Virginia Governor says “No Fracking in Geo. Wash. National Forest”

by Duane Nichols on September 14, 2014

Monongahela & Geo. Wash. National Forests

Gov. McAuliffe: No fracking in George Washington National Forest

From an Article by Steve Szkotak, Associated Press, September 10, 2014

RICHMOND — Citing assurances from federal officials, Virginia Gov. Terry McAuliffe said Wednesday fracking for natural gas will not be allowed in the George Washington National Forest.

“I won’t allow it as long as I’m governor,” McAuliffe told the inaugural meeting of a climate change panel he created this summer. “We made it clear to everyone we will not allow fracking in our national forest. I’m not going to allow it.”

“I don’t support it as governor of the commonwealth and I think we’re in mutual agreement with that,” he said of the officials.

U.S. Forest Service officials, who are considering fracking among other uses in the forest as part of a new management plan for the 1.1 million-acre preserve, did not immediately respond to a request for comment. The decision rests with the U.S. Department of Agriculture, which oversees the Forest Service.

Environmental and conservation groups have rallied against any fracking in the forest, which lies primarily in Virginia but also includes a sliver of West Virginia. They are fearful of polluting the headwaters of a primary water source for the region and the industrial footprint drilling would bring.

A senior attorney with the Southern Environmental Law Center welcomed McAuliffe’s opposition to energy exploration “in this special forest.” “We hope the Forest Service issues a final management plan soon that makes the forest off-limits to gas drilling and fracking,” Sarah Francisco said in an email to The Associated Press.

The decision on fracking is expected to be contained in a new management plan for the forest, the largest federal forest on the East Coast. The Forest Service initially proposed a ban on fracking in the forest, but it was met with opposition by the energy industry. Opponents fear the USDA will bow to the industry pressure. The Forest Service said this week it had not reached a decision on fracking.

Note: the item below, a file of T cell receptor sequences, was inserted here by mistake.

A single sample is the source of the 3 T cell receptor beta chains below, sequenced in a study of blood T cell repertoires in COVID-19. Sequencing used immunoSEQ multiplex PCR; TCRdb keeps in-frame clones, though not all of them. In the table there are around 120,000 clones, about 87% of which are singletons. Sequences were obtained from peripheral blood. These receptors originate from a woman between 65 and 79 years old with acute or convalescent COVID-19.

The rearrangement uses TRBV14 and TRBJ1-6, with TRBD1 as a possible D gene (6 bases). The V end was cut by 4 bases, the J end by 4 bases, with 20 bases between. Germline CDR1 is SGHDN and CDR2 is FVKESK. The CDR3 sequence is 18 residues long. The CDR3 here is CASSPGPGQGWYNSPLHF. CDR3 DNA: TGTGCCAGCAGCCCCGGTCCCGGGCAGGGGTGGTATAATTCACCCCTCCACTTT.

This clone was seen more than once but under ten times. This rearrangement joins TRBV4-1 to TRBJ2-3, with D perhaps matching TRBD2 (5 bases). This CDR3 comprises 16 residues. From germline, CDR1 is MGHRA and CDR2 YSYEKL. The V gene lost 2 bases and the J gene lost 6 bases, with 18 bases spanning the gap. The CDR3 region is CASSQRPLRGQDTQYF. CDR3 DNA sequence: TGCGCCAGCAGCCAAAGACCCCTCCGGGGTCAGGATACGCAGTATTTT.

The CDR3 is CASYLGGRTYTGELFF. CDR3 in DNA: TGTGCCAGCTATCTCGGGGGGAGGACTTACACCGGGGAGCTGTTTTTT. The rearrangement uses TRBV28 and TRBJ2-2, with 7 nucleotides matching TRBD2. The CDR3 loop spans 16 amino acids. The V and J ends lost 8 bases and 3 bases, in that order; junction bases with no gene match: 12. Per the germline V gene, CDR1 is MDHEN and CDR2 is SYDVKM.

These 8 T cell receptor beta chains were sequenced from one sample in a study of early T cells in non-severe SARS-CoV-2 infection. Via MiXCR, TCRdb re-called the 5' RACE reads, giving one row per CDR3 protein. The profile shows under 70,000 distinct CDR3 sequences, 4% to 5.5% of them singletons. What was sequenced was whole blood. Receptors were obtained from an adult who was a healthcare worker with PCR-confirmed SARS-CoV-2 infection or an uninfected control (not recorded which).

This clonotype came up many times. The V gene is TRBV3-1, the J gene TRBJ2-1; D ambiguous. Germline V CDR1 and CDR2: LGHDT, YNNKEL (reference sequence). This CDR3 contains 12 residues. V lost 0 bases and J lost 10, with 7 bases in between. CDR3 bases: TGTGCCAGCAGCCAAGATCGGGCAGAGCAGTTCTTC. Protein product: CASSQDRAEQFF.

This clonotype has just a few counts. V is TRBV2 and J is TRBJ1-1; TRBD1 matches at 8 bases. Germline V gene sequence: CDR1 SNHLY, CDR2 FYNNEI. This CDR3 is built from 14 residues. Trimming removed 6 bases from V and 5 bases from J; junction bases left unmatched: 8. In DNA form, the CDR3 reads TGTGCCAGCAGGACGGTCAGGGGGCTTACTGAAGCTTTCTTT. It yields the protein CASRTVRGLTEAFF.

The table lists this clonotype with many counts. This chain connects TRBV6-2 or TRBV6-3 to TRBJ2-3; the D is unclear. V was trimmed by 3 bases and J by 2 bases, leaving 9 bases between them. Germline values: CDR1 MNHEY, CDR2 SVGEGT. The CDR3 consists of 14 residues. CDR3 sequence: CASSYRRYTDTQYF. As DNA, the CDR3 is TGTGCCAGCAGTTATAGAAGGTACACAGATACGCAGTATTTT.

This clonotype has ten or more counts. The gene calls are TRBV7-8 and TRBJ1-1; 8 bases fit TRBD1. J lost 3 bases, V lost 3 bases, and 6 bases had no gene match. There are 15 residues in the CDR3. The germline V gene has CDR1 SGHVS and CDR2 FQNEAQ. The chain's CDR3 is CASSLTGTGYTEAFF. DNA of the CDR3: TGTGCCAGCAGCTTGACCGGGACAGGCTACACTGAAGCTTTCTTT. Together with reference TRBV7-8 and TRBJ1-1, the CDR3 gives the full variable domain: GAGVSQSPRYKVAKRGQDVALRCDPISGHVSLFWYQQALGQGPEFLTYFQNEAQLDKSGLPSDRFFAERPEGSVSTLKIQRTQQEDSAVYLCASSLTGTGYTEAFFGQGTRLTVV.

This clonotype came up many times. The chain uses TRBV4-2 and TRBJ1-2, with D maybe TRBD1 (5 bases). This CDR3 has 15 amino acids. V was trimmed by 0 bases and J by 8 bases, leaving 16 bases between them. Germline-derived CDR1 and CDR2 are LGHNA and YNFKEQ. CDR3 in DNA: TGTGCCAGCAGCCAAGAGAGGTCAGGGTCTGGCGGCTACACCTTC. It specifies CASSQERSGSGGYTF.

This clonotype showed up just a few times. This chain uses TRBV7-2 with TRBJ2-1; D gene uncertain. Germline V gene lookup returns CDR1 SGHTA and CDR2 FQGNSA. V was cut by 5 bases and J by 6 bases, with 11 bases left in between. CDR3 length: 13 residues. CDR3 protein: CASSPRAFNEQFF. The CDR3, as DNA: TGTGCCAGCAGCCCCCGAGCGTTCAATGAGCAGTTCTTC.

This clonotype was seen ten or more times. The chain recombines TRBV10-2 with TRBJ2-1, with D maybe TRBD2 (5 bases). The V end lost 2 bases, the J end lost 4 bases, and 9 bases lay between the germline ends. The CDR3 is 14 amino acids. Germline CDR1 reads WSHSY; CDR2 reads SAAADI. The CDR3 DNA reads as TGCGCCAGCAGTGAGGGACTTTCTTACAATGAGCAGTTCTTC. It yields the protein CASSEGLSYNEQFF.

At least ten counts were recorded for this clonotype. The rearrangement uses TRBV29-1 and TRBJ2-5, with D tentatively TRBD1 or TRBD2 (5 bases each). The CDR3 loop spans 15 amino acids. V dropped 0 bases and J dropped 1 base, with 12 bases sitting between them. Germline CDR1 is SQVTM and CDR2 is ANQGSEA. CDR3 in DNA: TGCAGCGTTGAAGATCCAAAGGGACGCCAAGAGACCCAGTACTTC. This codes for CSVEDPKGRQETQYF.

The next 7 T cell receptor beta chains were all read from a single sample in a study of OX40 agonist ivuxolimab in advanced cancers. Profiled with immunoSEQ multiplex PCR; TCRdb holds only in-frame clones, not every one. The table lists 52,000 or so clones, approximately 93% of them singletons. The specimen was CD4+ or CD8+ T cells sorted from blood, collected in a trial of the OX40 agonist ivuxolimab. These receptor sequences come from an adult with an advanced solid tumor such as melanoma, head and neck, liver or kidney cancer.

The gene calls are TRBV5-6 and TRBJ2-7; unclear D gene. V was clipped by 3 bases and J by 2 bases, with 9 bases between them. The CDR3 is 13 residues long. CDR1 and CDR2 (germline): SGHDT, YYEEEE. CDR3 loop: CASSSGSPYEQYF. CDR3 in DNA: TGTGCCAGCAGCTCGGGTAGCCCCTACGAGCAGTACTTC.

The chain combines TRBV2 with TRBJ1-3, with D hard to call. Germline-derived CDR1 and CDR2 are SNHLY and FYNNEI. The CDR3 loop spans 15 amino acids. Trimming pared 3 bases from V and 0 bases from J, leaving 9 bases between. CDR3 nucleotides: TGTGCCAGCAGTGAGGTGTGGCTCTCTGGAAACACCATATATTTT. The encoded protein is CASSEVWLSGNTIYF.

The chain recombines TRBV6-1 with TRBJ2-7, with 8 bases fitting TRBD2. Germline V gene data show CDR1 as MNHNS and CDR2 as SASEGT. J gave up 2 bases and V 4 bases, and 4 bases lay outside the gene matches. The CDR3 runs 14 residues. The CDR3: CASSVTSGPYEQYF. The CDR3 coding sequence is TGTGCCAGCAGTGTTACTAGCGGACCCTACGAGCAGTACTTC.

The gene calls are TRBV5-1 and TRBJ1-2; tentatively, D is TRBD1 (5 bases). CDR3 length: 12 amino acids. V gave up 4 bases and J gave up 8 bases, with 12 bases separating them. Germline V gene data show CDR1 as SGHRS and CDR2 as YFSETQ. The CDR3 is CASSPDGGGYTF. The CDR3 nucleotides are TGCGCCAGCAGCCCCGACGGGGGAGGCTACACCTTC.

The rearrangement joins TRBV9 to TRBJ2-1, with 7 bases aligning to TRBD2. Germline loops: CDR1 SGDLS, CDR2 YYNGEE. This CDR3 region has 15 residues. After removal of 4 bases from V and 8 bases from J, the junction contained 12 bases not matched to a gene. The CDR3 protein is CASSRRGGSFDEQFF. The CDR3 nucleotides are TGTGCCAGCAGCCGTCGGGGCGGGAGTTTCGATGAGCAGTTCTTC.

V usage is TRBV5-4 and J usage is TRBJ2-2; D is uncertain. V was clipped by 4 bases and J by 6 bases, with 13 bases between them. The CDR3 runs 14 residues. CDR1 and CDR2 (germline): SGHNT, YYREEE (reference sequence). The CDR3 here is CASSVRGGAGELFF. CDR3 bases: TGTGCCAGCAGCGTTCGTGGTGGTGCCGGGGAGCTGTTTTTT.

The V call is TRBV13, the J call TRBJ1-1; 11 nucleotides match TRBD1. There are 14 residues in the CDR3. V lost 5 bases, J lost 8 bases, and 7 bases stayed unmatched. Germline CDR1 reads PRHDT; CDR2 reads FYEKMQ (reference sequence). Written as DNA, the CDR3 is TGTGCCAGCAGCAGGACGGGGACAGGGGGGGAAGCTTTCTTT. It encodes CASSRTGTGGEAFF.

Hydraulic fracturing, or fracking, is a drilling technique using water, abrasives and chemicals to extract natural gas laced through shale deposits. Much of the drilling is occurring in the Marcellus Shale formation stretching from upstate New York to West Virginia. A sliver of the Marcellus deposit extends into northwest Virginia.

The science on the impact of fracking has not been conclusive.

[NOTE: This last statement is incorrect. The scientific studies on impacts have shown excessive noise, diesel fumes, gaseous and liquid leaks, toxic chemicals, extremely hazardous working conditions, public health impacts, land damages, road damages, accidents, fires, explosions, lawsuits for damages, victim pay-outs, and wasteful practices for the natural resources of our States and Nation.]

NOTE: However, the Virginia Governor has announced his support of the 42 inch Atlantic Coast Pipeline to run thru the Monongahela and Geo. Wash. National Forests. Have you made your voice(s) known to any of these: The President, your representatives in government, your  Governor, the US EPA, US Department of Energy, the US Department of Agriculture, the Federal Energy Regulatory Commission?

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